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Jesse James' ex-wife, Janine Lindemulder, applied for overnight visits with the parties' five-year-old daughter, Sunny. This request was denied, with the exception that Sunny could stay overnight with her mother on Christmas Eve. The Orange County Family Court ordered that Lindemulder's husband, Jeremy Aikman, a twice convicted felon, could not be present during access times. Lindemulder is no stranger to prison either. In 2008 she was sentenced to serve six months in a federal prison for tax evasion.

Would Ontario Courts have made a similar decision?

In Ontario, access decisions are made based on thebest interests of the child. Parental hostility is one of the factors that Ontario Courts recognize as having an effect on the best interests of the child. In a recent interview with Howard Stern, Lindemulder explained that she has a voodoo doll of Jesse James' current wife, actor Sandra Bullock. This clearly shows hostility towards Bullock, who has been helping James care for Sunny. Ontario Courts would likely view this hostility for Bullock as contrary to Sunny's best interest and this might encourage an Ontario Judge to deny Lindemulder's request for overnight access.

It is possible that Ontario Courts would also stop Lindemulder's husband from spending time with the child, depending on the reason why he was sent to jail. If he was convicted for abuse or violent crimes, his presence could be considered contrary to Sunny's best interests, especially considering that Aikman is not biologically related to Sunny.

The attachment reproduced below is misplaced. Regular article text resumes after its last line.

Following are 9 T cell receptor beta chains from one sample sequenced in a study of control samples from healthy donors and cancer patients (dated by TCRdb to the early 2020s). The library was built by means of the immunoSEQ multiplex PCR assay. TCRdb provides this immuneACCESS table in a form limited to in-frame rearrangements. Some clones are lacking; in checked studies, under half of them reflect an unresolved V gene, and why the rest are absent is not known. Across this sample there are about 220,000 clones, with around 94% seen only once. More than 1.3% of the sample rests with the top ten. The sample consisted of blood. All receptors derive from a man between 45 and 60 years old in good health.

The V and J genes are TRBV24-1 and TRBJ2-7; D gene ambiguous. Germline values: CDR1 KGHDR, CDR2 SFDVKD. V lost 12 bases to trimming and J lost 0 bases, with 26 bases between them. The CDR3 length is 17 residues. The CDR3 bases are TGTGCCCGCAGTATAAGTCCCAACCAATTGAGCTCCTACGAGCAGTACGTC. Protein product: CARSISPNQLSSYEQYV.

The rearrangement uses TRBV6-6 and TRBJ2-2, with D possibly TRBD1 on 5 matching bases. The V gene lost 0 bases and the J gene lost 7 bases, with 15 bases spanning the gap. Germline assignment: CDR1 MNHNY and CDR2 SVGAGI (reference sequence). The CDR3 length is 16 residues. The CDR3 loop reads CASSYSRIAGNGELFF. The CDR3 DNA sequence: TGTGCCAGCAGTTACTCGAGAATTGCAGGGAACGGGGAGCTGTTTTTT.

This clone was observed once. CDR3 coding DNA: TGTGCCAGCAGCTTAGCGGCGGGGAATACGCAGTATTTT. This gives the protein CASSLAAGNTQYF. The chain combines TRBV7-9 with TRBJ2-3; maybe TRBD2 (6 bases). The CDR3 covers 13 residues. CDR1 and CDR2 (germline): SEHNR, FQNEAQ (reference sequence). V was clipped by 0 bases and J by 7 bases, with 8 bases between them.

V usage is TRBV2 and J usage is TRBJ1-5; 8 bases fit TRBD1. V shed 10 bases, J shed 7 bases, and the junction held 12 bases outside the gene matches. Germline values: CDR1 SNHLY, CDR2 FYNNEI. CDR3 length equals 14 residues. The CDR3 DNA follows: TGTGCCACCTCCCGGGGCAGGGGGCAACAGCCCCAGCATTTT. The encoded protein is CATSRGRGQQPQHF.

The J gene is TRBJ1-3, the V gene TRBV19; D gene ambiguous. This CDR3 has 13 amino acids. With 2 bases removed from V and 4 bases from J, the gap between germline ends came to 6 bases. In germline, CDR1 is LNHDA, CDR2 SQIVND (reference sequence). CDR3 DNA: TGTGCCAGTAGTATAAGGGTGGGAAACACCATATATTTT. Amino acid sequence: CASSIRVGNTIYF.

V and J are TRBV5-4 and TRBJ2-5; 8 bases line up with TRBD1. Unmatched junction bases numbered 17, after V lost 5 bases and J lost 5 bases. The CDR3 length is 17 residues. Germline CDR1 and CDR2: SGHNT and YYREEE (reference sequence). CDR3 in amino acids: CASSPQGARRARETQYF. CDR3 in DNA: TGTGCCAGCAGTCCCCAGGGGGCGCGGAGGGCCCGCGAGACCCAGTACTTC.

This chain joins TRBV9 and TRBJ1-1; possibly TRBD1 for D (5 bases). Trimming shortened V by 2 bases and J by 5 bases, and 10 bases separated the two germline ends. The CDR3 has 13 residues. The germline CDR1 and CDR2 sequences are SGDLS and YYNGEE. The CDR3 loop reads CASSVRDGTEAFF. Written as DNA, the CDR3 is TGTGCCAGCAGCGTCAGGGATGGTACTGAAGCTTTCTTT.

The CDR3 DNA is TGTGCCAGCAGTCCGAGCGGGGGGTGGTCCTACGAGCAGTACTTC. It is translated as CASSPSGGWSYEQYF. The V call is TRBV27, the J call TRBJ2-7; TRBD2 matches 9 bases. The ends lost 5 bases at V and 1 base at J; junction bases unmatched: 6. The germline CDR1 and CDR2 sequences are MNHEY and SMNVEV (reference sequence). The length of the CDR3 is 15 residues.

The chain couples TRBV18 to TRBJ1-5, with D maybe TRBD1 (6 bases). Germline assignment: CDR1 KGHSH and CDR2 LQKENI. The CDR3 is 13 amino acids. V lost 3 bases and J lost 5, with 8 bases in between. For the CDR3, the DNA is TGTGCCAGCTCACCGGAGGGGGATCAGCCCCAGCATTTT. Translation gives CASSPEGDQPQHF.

In James' court papers, he accuses Lindemulder of being an unfit mother. Ontario Courts tend to abide by a 'do no harm' principle that encourages the avoidance any situation which may have a harmful effect on the child. Depending on James' credibility and the nature of the allegation, an Ontario Judge might abide by this principle and limit Lindemulder's access with Sunny to avoid any harm that may result from overnight visits until Lindemulder's fitness as a parent is determined.

It is important to note that the fact that Lindemulder was sent to prison does not make her an unfit mother according to Ontario Family Law. In Ontario, misconduct of anyone applying for access is only relevant to the extent that it affects that person's ability to parent. As it is unlikely that cheating on your taxes will inhibit your ability to parent, Ontario Judges would probably not allow Lindemulder's conviction to affect their access decision. Although, if it is likely that Lindemulder will reoffend, this may affect the stability of the family unit, which is a factor that Ontario Judges can consider.